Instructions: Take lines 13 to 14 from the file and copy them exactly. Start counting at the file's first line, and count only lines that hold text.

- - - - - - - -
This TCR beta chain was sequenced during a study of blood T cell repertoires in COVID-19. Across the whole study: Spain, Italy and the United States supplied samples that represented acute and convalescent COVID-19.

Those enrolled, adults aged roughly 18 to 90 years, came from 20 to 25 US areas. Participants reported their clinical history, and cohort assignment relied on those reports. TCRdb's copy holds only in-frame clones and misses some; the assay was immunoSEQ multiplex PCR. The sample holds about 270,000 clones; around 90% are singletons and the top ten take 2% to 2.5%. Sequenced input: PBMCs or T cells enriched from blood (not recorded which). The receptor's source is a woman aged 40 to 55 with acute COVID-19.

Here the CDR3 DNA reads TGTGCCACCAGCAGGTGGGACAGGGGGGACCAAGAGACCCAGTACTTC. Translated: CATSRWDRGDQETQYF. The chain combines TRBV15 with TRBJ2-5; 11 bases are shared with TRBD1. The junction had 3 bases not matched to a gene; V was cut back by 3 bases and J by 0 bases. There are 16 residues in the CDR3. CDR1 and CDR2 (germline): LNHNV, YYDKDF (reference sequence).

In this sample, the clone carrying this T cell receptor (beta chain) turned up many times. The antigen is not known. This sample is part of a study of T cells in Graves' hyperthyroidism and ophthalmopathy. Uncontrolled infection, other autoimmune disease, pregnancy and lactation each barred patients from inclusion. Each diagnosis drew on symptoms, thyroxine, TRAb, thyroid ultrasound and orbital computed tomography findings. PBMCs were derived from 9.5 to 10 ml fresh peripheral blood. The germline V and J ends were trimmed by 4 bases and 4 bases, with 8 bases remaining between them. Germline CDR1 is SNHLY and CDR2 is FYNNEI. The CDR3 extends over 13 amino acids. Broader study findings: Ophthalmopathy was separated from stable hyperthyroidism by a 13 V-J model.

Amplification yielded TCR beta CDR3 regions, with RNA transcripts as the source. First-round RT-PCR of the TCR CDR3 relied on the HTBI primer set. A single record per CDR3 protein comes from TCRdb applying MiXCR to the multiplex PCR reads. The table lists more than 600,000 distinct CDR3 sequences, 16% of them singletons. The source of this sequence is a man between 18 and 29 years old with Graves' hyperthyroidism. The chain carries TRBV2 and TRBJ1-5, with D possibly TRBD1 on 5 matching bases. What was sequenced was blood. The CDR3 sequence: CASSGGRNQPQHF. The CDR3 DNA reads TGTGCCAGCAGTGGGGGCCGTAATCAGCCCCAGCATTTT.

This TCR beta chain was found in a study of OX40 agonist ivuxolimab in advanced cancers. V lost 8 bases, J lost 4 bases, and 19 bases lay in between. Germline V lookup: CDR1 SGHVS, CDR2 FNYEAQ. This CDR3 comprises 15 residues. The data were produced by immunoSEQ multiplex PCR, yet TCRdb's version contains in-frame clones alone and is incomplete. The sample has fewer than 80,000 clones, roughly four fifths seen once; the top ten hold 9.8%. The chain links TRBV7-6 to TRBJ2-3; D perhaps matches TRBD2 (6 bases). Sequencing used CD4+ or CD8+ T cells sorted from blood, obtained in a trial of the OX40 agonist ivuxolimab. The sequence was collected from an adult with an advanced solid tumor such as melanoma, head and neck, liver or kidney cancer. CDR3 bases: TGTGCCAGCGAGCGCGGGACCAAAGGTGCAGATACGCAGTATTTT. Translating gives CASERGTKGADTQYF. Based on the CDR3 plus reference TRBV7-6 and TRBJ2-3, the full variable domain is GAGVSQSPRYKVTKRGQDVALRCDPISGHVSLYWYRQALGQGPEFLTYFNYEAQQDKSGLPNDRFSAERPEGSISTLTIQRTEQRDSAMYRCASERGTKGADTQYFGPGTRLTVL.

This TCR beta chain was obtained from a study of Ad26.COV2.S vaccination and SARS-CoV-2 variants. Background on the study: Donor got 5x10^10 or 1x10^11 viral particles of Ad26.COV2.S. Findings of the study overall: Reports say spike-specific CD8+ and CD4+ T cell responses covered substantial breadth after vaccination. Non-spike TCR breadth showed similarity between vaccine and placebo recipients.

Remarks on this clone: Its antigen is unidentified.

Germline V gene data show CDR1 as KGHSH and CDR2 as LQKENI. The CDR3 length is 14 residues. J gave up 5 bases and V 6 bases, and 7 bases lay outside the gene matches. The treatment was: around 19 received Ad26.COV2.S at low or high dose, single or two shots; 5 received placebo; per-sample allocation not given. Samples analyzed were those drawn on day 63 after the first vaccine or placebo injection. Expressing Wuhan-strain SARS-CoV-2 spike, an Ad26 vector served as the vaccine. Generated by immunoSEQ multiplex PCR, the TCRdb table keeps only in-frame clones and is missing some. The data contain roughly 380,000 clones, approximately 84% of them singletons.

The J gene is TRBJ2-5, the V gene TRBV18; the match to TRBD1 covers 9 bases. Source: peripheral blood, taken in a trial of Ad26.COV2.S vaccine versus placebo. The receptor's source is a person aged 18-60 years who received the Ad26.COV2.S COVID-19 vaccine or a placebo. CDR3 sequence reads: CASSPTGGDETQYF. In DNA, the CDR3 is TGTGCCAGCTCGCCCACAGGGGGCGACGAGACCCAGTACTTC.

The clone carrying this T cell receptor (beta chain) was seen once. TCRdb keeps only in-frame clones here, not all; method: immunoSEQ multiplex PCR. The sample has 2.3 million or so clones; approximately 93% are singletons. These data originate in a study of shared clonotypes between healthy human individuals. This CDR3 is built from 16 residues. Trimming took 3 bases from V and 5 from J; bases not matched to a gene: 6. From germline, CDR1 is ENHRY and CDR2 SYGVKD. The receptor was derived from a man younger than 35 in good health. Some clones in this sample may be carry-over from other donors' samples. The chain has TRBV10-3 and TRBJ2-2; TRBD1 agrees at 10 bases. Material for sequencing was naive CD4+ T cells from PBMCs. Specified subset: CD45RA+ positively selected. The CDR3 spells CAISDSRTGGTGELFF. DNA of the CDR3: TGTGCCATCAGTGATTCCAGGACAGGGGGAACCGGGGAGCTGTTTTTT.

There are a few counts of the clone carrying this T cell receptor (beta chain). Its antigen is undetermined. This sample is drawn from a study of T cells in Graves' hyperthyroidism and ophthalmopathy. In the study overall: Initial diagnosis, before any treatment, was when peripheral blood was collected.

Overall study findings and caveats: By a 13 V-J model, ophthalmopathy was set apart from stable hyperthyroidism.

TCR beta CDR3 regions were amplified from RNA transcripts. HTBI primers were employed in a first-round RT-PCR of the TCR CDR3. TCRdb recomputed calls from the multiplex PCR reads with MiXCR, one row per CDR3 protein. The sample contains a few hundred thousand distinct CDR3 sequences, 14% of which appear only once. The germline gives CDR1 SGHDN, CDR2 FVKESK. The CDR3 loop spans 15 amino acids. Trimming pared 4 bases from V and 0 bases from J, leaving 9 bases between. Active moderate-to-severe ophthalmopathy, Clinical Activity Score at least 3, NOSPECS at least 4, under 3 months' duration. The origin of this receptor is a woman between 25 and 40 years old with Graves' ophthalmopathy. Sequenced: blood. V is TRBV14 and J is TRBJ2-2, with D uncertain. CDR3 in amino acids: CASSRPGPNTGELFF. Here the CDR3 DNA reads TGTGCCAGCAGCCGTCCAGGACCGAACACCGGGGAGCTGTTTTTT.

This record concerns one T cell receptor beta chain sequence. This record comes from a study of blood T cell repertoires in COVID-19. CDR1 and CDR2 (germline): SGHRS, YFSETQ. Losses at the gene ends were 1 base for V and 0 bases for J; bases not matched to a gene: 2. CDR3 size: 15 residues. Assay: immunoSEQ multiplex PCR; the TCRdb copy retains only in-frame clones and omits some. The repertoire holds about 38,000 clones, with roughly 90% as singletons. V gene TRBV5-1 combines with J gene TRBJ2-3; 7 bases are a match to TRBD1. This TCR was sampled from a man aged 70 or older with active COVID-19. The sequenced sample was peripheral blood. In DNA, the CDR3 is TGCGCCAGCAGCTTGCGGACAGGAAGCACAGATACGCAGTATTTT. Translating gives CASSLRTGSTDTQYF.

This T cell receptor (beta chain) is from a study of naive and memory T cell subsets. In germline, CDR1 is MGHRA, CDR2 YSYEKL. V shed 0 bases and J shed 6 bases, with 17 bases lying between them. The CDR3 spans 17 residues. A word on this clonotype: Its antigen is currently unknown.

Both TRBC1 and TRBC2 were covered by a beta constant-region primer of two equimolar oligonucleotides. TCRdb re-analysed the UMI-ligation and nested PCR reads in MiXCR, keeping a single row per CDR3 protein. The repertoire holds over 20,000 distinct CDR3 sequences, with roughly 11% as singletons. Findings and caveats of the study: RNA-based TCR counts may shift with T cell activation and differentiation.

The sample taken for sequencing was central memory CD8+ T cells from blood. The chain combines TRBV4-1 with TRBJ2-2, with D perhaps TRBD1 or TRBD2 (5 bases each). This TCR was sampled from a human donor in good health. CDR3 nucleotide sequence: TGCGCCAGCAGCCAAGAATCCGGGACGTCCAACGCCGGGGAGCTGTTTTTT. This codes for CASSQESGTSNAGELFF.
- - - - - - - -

Overall study findings and caveats: By a 13 V-J model, ophthalmopathy was set apart from stable hyperthyroidism.

TCR beta CDR3 regions were amplified from RNA transcripts. HTBI primers were employed in a first-round RT-PCR of the TCR CDR3. TCRdb recomputed calls from the multiplex PCR reads with MiXCR, one row per CDR3 protein. The sample contains a few hundred thousand distinct CDR3 sequences, 14% of which appear only once. The germline gives CDR1 SGHDN, CDR2 FVKESK. The CDR3 loop spans 15 amino acids. Trimming pared 4 bases from V and 0 bases from J, leaving 9 bases between. Active moderate-to-severe ophthalmopathy, Clinical Activity Score at least 3, NOSPECS at least 4, under 3 months' duration. The origin of this receptor is a woman between 25 and 40 years old with Graves' ophthalmopathy. Sequenced: blood. V is TRBV14 and J is TRBJ2-2, with D uncertain. CDR3 in amino acids: CASSRPGPNTGELFF. Here the CDR3 DNA reads TGTGCCAGCAGCCGTCCAGGACCGAACACCGGGGAGCTGTTTTTT.